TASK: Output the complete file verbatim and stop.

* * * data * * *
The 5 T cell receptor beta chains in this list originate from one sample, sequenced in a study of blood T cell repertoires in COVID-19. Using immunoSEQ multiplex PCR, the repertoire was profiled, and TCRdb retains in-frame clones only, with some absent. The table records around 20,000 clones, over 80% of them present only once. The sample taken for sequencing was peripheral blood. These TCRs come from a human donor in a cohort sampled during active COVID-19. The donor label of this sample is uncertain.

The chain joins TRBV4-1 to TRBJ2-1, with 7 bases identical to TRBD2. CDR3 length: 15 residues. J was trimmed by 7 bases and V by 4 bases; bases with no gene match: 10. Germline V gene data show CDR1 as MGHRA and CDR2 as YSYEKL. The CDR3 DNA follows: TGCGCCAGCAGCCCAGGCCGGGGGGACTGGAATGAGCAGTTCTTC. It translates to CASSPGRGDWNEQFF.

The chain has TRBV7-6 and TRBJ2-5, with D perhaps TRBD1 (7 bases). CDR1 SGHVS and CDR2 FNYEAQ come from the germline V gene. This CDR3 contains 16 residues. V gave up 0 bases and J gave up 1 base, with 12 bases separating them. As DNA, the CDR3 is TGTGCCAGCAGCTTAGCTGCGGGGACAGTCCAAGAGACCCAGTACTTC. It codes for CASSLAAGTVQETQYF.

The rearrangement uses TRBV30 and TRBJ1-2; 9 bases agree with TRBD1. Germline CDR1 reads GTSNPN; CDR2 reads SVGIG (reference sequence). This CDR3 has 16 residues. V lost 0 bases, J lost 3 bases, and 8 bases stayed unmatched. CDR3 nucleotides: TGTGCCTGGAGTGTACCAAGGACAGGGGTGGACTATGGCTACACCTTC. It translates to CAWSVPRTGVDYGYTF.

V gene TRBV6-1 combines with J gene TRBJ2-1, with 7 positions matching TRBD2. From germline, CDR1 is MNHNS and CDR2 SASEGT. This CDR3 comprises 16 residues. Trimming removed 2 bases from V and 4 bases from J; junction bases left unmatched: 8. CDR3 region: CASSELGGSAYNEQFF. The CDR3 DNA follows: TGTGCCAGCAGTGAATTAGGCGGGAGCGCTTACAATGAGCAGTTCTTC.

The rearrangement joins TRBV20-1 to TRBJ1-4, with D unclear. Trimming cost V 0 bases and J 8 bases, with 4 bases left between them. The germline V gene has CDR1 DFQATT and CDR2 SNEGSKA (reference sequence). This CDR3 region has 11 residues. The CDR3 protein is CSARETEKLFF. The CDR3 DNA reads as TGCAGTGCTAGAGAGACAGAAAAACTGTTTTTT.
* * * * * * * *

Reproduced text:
The 5 T cell receptor beta chains in this list originate from one sample, sequenced in a study of blood T cell repertoires in COVID-19. Using immunoSEQ multiplex PCR, the repertoire was profiled, and TCRdb retains in-frame clones only, with some absent. The table records around 20,000 clones, over 80% of them present only once. The sample taken for sequencing was peripheral blood. These TCRs come from a human donor in a cohort sampled during active COVID-19. The donor label of this sample is uncertain.

The chain joins TRBV4-1 to TRBJ2-1, with 7 bases identical to TRBD2. CDR3 length: 15 residues. J was trimmed by 7 bases and V by 4 bases; bases with no gene match: 10. Germline V gene data show CDR1 as MGHRA and CDR2 as YSYEKL. The CDR3 DNA follows: TGCGCCAGCAGCCCAGGCCGGGGGGACTGGAATGAGCAGTTCTTC. It translates to CASSPGRGDWNEQFF.

The chain has TRBV7-6 and TRBJ2-5, with D perhaps TRBD1 (7 bases). CDR1 SGHVS and CDR2 FNYEAQ come from the germline V gene. This CDR3 contains 16 residues. V gave up 0 bases and J gave up 1 base, with 12 bases separating them. As DNA, the CDR3 is TGTGCCAGCAGCTTAGCTGCGGGGACAGTCCAAGAGACCCAGTACTTC. It codes for CASSLAAGTVQETQYF.

The rearrangement uses TRBV30 and TRBJ1-2; 9 bases agree with TRBD1. Germline CDR1 reads GTSNPN; CDR2 reads SVGIG (reference sequence). This CDR3 has 16 residues. V lost 0 bases, J lost 3 bases, and 8 bases stayed unmatched. CDR3 nucleotides: TGTGCCTGGAGTGTACCAAGGACAGGGGTGGACTATGGCTACACCTTC. It translates to CAWSVPRTGVDYGYTF.

V gene TRBV6-1 combines with J gene TRBJ2-1, with 7 positions matching TRBD2. From germline, CDR1 is MNHNS and CDR2 SASEGT. This CDR3 comprises 16 residues. Trimming removed 2 bases from V and 4 bases from J; junction bases left unmatched: 8. CDR3 region: CASSELGGSAYNEQFF. The CDR3 DNA follows: TGTGCCAGCAGTGAATTAGGCGGGAGCGCTTACAATGAGCAGTTCTTC.

The rearrangement joins TRBV20-1 to TRBJ1-4, with D unclear. Trimming cost V 0 bases and J 8 bases, with 4 bases left between them. The germline V gene has CDR1 DFQATT and CDR2 SNEGSKA (reference sequence). This CDR3 region has 11 residues. The CDR3 protein is CSARETEKLFF. The CDR3 DNA reads as TGCAGTGCTAGAGAGACAGAAAAACTGTTTTTT.